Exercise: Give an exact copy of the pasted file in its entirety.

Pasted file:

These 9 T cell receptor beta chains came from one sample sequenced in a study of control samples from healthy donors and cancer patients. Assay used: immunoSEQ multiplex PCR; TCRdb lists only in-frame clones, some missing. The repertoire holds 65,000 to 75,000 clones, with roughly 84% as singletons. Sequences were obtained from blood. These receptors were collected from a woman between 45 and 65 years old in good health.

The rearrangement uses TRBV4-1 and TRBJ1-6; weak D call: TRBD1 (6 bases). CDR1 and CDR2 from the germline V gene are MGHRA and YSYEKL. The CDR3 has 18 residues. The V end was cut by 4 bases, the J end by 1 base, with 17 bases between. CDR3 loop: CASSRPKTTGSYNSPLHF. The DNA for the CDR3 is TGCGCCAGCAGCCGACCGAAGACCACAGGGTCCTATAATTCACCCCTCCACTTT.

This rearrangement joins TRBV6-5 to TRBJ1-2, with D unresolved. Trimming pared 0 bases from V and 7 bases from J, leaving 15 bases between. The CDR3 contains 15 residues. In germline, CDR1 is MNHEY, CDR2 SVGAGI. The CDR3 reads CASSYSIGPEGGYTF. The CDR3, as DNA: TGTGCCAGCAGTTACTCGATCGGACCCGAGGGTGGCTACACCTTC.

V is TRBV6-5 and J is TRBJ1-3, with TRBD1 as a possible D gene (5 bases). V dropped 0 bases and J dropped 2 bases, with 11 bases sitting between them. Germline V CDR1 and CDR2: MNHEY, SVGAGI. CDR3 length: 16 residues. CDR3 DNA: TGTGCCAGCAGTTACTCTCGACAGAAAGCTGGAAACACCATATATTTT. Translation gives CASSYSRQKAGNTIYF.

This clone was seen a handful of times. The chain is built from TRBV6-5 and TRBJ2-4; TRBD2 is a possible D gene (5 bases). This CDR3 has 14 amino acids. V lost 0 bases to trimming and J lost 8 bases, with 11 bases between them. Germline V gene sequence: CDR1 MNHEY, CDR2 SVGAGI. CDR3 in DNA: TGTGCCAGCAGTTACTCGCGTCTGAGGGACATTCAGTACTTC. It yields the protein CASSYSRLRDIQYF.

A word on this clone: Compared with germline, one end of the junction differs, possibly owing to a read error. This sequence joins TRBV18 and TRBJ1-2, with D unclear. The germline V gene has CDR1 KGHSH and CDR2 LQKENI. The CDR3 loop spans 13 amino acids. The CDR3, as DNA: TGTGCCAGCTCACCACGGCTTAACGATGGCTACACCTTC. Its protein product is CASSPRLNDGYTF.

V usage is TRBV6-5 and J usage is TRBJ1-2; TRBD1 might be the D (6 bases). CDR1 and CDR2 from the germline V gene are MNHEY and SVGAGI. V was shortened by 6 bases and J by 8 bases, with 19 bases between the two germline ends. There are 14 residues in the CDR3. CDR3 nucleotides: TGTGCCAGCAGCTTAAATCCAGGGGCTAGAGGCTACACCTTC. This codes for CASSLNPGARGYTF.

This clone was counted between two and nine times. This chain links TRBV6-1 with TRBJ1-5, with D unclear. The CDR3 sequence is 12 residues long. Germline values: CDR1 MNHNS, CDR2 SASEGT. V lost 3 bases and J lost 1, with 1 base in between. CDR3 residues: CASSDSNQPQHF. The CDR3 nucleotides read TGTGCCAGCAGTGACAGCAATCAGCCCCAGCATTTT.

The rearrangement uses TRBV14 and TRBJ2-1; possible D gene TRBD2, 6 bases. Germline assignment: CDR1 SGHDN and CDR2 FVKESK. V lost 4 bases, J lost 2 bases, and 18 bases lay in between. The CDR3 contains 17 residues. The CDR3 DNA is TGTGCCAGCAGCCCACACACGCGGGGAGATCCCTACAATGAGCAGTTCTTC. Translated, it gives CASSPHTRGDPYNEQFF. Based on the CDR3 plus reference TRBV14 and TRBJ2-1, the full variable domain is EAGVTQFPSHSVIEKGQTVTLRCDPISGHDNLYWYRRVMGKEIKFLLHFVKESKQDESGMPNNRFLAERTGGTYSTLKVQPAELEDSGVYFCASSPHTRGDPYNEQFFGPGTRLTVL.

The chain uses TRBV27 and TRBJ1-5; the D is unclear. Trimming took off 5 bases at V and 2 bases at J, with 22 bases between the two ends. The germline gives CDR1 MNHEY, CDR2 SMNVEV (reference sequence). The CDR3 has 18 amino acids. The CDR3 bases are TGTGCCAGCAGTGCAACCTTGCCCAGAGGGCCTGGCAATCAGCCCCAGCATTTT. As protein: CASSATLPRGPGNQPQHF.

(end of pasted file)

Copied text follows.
These 9 T cell receptor beta chains came from one sample sequenced in a study of control samples from healthy donors and cancer patients. Assay used: immunoSEQ multiplex PCR; TCRdb lists only in-frame clones, some missing. The repertoire holds 65,000 to 75,000 clones, with roughly 84% as singletons. Sequences were obtained from blood. These receptors were collected from a woman between 45 and 65 years old in good health.

The rearrangement uses TRBV4-1 and TRBJ1-6; weak D call: TRBD1 (6 bases). CDR1 and CDR2 from the germline V gene are MGHRA and YSYEKL. The CDR3 has 18 residues. The V end was cut by 4 bases, the J end by 1 base, with 17 bases between. CDR3 loop: CASSRPKTTGSYNSPLHF. The DNA for the CDR3 is TGCGCCAGCAGCCGACCGAAGACCACAGGGTCCTATAATTCACCCCTCCACTTT.

This rearrangement joins TRBV6-5 to TRBJ1-2, with D unresolved. Trimming pared 0 bases from V and 7 bases from J, leaving 15 bases between. The CDR3 contains 15 residues. In germline, CDR1 is MNHEY, CDR2 SVGAGI. The CDR3 reads CASSYSIGPEGGYTF. The CDR3, as DNA: TGTGCCAGCAGTTACTCGATCGGACCCGAGGGTGGCTACACCTTC.

V is TRBV6-5 and J is TRBJ1-3, with TRBD1 as a possible D gene (5 bases). V dropped 0 bases and J dropped 2 bases, with 11 bases sitting between them. Germline V CDR1 and CDR2: MNHEY, SVGAGI. CDR3 length: 16 residues. CDR3 DNA: TGTGCCAGCAGTTACTCTCGACAGAAAGCTGGAAACACCATATATTTT. Translation gives CASSYSRQKAGNTIYF.

This clone was seen a handful of times. The chain is built from TRBV6-5 and TRBJ2-4; TRBD2 is a possible D gene (5 bases). This CDR3 has 14 amino acids. V lost 0 bases to trimming and J lost 8 bases, with 11 bases between them. Germline V gene sequence: CDR1 MNHEY, CDR2 SVGAGI. CDR3 in DNA: TGTGCCAGCAGTTACTCGCGTCTGAGGGACATTCAGTACTTC. It yields the protein CASSYSRLRDIQYF.

A word on this clone: Compared with germline, one end of the junction differs, possibly owing to a read error. This sequence joins TRBV18 and TRBJ1-2, with D unclear. The germline V gene has CDR1 KGHSH and CDR2 LQKENI. The CDR3 loop spans 13 amino acids. The CDR3, as DNA: TGTGCCAGCTCACCACGGCTTAACGATGGCTACACCTTC. Its protein product is CASSPRLNDGYTF.

V usage is TRBV6-5 and J usage is TRBJ1-2; TRBD1 might be the D (6 bases). CDR1 and CDR2 from the germline V gene are MNHEY and SVGAGI. V was shortened by 6 bases and J by 8 bases, with 19 bases between the two germline ends. There are 14 residues in the CDR3. CDR3 nucleotides: TGTGCCAGCAGCTTAAATCCAGGGGCTAGAGGCTACACCTTC. This codes for CASSLNPGARGYTF.

This clone was counted between two and nine times. This chain links TRBV6-1 with TRBJ1-5, with D unclear. The CDR3 sequence is 12 residues long. Germline values: CDR1 MNHNS, CDR2 SASEGT. V lost 3 bases and J lost 1, with 1 base in between. CDR3 residues: CASSDSNQPQHF. The CDR3 nucleotides read TGTGCCAGCAGTGACAGCAATCAGCCCCAGCATTTT.

The rearrangement uses TRBV14 and TRBJ2-1; possible D gene TRBD2, 6 bases. Germline assignment: CDR1 SGHDN and CDR2 FVKESK. V lost 4 bases, J lost 2 bases, and 18 bases lay in between. The CDR3 contains 17 residues. The CDR3 DNA is TGTGCCAGCAGCCCACACACGCGGGGAGATCCCTACAATGAGCAGTTCTTC. Translated, it gives CASSPHTRGDPYNEQFF. Based on the CDR3 plus reference TRBV14 and TRBJ2-1, the full variable domain is EAGVTQFPSHSVIEKGQTVTLRCDPISGHDNLYWYRRVMGKEIKFLLHFVKESKQDESGMPNNRFLAERTGGTYSTLKVQPAELEDSGVYFCASSPHTRGDPYNEQFFGPGTRLTVL.

The chain uses TRBV27 and TRBJ1-5; the D is unclear. Trimming took off 5 bases at V and 2 bases at J, with 22 bases between the two ends. The germline gives CDR1 MNHEY, CDR2 SMNVEV (reference sequence). The CDR3 has 18 amino acids. The CDR3 bases are TGTGCCAGCAGTGCAACCTTGCCCAGAGGGCCTGGCAATCAGCCCCAGCATTTT. As protein: CASSATLPRGPGNQPQHF.